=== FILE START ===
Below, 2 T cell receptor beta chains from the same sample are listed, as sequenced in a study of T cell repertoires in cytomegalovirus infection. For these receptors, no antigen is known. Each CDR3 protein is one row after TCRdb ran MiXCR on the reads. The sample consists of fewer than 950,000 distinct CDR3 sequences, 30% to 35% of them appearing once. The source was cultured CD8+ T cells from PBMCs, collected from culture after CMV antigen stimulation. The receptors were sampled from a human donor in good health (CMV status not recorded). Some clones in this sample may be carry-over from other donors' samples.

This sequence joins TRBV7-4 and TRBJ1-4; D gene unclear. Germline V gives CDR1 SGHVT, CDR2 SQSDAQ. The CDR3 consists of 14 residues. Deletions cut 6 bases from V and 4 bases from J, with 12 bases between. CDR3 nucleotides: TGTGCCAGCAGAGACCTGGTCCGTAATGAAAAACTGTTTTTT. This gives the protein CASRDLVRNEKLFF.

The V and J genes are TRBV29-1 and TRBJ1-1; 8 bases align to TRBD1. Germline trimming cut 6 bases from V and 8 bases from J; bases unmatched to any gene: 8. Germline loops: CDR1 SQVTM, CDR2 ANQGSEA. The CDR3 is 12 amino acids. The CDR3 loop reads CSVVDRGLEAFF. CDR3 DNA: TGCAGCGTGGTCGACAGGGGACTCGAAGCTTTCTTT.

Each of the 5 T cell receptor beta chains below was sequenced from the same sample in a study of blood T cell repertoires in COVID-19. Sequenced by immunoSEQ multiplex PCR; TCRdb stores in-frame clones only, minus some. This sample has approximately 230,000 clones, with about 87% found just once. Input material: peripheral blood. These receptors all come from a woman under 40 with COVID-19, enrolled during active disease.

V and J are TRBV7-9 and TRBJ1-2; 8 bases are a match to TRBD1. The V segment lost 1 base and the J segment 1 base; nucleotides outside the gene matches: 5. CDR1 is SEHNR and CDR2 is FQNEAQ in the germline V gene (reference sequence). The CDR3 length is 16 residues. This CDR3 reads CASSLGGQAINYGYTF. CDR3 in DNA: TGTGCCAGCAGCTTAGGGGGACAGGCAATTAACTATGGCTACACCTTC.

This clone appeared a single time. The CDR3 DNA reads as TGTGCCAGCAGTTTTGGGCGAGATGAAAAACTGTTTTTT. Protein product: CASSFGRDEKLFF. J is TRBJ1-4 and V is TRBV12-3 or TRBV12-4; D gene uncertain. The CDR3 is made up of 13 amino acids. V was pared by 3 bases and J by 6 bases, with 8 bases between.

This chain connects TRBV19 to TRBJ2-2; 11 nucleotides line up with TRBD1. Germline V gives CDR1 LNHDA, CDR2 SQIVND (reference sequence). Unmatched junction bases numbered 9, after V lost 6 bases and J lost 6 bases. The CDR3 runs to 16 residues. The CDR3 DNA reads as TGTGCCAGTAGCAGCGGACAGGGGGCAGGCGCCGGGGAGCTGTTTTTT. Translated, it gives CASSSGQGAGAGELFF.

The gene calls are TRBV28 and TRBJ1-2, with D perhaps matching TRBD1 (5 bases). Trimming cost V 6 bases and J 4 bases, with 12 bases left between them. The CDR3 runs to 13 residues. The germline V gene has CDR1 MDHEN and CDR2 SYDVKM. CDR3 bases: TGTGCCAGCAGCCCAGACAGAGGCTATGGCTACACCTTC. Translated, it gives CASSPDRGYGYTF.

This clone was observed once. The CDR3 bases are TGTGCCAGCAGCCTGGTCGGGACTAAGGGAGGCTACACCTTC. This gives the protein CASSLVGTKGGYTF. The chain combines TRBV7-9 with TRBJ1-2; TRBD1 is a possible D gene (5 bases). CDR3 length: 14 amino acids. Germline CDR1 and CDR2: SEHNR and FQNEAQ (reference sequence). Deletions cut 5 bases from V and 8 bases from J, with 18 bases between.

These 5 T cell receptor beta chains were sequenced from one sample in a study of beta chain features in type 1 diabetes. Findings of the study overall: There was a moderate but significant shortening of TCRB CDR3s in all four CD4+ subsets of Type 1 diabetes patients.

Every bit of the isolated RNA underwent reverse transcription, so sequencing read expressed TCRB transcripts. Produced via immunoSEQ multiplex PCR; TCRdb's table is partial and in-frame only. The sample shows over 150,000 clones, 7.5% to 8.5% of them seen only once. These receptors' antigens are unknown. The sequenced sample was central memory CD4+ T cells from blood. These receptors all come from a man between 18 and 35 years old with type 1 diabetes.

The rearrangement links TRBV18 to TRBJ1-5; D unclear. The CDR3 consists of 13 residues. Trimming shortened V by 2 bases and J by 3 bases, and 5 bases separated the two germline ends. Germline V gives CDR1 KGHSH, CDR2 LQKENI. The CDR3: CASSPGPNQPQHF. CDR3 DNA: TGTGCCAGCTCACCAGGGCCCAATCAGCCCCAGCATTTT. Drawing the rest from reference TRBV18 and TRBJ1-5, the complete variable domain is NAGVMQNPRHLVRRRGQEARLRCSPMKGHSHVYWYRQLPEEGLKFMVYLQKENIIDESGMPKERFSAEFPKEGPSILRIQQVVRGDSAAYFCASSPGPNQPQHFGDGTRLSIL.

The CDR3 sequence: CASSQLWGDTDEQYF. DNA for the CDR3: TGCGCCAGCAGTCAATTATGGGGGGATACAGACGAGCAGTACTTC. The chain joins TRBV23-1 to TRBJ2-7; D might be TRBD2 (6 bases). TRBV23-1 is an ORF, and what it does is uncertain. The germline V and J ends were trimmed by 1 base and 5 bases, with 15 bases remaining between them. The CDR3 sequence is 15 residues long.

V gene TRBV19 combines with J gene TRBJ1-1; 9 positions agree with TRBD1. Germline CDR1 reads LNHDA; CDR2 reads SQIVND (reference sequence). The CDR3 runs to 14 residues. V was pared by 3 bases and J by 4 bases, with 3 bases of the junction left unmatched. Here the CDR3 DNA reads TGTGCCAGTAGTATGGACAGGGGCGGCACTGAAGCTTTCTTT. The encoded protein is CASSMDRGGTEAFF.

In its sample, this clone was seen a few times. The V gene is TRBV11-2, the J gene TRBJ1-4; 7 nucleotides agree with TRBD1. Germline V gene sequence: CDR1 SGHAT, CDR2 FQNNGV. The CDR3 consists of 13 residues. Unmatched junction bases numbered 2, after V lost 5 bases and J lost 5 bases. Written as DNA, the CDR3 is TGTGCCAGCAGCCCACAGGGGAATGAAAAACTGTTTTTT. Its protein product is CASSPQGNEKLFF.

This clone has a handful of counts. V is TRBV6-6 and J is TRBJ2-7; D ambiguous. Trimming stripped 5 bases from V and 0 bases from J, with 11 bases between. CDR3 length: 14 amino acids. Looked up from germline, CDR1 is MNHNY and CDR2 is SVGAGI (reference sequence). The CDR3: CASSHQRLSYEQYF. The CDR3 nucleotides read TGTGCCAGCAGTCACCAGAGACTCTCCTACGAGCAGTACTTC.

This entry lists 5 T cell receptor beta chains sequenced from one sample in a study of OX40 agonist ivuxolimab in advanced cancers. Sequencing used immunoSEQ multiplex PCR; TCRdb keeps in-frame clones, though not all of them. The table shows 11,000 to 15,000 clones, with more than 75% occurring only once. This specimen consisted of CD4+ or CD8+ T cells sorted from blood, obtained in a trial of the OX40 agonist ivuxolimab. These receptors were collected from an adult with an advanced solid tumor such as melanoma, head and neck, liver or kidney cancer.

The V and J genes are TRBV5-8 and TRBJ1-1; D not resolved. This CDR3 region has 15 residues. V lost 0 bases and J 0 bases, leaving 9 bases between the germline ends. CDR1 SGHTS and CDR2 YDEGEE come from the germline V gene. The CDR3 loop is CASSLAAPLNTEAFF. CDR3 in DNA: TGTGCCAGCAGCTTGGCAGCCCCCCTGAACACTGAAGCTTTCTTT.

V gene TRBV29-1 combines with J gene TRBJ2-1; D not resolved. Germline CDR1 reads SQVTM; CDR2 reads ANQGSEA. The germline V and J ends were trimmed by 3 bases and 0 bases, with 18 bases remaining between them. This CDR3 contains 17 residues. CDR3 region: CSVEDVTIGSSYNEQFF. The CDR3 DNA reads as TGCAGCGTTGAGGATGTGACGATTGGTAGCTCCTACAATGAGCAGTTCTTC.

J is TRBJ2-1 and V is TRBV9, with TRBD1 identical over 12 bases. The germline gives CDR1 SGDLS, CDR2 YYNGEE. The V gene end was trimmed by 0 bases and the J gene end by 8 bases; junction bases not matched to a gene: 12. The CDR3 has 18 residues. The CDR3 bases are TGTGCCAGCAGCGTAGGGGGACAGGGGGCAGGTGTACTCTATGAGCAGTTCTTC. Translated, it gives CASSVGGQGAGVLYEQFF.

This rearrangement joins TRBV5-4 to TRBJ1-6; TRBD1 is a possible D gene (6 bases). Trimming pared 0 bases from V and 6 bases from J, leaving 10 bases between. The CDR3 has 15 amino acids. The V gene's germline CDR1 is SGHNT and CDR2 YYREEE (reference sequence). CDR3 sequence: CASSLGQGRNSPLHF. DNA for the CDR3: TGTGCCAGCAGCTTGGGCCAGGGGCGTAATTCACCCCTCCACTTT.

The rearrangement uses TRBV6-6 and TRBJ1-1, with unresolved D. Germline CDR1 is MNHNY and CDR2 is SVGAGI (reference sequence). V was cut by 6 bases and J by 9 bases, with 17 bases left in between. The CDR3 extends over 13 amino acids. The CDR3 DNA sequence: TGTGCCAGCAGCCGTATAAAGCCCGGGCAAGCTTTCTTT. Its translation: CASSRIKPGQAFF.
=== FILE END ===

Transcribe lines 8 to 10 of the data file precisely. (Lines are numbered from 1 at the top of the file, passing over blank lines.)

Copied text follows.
The gene calls are TRBV28 and TRBJ1-2, with D perhaps matching TRBD1 (5 bases). Trimming cost V 6 bases and J 4 bases, with 12 bases left between them. The CDR3 runs to 13 residues. The germline V gene has CDR1 MDHEN and CDR2 SYDVKM. CDR3 bases: TGTGCCAGCAGCCCAGACAGAGGCTATGGCTACACCTTC. Translated, it gives CASSPDRGYGYTF.

This clone was observed once. The CDR3 bases are TGTGCCAGCAGCCTGGTCGGGACTAAGGGAGGCTACACCTTC. This gives the protein CASSLVGTKGGYTF. The chain combines TRBV7-9 with TRBJ1-2; TRBD1 is a possible D gene (5 bases). CDR3 length: 14 amino acids. Germline CDR1 and CDR2: SEHNR and FQNEAQ (reference sequence). Deletions cut 5 bases from V and 8 bases from J, with 18 bases between.

These 5 T cell receptor beta chains were sequenced from one sample in a study of beta chain features in type 1 diabetes. Findings of the study overall: There was a moderate but significant shortening of TCRB CDR3s in all four CD4+ subsets of Type 1 diabetes patients.